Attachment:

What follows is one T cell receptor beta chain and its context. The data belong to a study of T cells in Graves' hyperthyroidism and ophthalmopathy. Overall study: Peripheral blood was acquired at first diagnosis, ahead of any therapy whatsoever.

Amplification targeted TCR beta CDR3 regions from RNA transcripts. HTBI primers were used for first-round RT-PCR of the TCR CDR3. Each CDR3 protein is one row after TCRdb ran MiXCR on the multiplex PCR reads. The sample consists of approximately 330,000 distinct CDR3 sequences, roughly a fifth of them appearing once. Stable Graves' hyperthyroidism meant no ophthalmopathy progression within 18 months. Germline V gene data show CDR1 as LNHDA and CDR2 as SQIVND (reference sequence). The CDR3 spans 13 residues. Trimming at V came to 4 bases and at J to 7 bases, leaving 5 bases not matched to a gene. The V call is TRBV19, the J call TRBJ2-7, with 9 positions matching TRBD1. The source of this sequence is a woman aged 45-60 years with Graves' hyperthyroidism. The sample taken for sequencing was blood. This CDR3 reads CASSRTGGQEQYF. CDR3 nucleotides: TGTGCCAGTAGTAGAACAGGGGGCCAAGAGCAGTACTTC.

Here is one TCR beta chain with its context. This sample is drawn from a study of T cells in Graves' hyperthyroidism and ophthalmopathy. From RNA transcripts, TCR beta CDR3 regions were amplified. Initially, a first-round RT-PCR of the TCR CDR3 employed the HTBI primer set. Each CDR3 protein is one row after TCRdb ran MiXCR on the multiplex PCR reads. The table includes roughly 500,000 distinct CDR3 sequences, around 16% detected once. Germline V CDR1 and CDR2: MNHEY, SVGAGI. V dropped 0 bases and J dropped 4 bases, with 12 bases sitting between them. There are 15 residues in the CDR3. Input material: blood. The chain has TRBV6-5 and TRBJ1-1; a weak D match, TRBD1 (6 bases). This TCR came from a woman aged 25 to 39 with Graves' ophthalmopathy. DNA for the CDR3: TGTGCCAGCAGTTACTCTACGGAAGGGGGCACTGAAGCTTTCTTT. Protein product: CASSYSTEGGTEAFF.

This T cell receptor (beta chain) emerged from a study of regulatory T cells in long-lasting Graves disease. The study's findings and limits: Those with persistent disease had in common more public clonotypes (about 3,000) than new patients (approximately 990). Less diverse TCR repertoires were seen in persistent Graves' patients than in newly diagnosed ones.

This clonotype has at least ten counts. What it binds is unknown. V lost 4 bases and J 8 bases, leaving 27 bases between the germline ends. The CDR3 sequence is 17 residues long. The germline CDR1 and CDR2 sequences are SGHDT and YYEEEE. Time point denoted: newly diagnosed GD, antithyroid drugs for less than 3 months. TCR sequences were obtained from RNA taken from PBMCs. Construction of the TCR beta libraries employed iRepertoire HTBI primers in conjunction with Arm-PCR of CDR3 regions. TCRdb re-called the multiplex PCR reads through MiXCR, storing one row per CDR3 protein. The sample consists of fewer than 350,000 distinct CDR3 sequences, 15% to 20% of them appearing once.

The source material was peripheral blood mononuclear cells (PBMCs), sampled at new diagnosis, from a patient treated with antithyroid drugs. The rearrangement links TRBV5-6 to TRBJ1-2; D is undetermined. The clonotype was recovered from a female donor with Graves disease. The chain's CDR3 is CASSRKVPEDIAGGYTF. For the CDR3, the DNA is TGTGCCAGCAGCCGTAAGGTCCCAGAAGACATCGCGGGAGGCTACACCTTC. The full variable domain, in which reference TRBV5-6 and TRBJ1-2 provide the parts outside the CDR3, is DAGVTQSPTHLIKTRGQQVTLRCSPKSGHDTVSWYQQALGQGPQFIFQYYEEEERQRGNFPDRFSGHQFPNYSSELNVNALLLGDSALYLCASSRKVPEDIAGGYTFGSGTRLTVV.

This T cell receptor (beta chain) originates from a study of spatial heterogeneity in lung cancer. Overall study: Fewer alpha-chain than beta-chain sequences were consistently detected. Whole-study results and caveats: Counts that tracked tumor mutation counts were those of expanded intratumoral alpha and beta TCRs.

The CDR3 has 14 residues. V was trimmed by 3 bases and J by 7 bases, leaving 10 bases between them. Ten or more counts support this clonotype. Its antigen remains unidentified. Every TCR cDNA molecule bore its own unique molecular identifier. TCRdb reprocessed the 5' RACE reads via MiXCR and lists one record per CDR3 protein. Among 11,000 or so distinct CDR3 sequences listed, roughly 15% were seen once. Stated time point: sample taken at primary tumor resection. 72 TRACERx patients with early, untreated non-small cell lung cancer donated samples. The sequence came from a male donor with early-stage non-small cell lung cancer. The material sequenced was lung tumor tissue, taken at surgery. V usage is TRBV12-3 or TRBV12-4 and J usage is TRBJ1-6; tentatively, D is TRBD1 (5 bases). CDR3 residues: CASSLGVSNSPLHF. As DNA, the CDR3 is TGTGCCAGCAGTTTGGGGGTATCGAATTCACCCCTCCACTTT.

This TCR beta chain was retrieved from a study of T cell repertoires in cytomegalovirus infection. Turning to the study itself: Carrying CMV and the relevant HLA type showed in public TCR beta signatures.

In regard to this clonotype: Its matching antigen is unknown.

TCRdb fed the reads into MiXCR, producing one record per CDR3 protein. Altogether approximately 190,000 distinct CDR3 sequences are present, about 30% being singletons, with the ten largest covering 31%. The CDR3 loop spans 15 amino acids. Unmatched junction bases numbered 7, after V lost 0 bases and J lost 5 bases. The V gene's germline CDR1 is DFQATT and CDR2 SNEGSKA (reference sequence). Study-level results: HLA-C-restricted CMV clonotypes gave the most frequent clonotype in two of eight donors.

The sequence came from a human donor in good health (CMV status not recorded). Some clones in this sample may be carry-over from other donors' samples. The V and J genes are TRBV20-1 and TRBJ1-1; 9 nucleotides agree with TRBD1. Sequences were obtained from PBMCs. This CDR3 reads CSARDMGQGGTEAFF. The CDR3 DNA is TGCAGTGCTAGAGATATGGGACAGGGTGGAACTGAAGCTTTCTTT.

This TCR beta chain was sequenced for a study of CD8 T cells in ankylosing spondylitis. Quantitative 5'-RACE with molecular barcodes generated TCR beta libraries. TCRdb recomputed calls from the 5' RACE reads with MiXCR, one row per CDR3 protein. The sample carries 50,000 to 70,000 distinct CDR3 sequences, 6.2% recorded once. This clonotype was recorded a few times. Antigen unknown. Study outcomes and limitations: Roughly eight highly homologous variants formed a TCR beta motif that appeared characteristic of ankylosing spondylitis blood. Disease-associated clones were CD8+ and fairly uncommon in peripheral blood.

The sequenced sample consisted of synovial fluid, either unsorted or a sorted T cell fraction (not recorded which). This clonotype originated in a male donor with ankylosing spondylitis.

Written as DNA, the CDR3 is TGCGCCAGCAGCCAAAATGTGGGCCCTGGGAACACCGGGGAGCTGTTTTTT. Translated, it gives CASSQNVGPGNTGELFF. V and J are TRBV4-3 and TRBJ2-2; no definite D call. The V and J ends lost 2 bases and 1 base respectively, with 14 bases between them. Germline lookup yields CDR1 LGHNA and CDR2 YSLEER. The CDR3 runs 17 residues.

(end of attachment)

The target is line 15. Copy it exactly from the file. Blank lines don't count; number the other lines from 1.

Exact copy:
Written as DNA, the CDR3 is TGCGCCAGCAGCCAAAATGTGGGCCCTGGGAACACCGGGGAGCTGTTTTTT. Translated, it gives CASSQNVGPGNTGELFF. V and J are TRBV4-3 and TRBJ2-2; no definite D call. The V and J ends lost 2 bases and 1 base respectively, with 14 bases between them. Germline lookup yields CDR1 LGHNA and CDR2 YSLEER. The CDR3 runs 17 residues.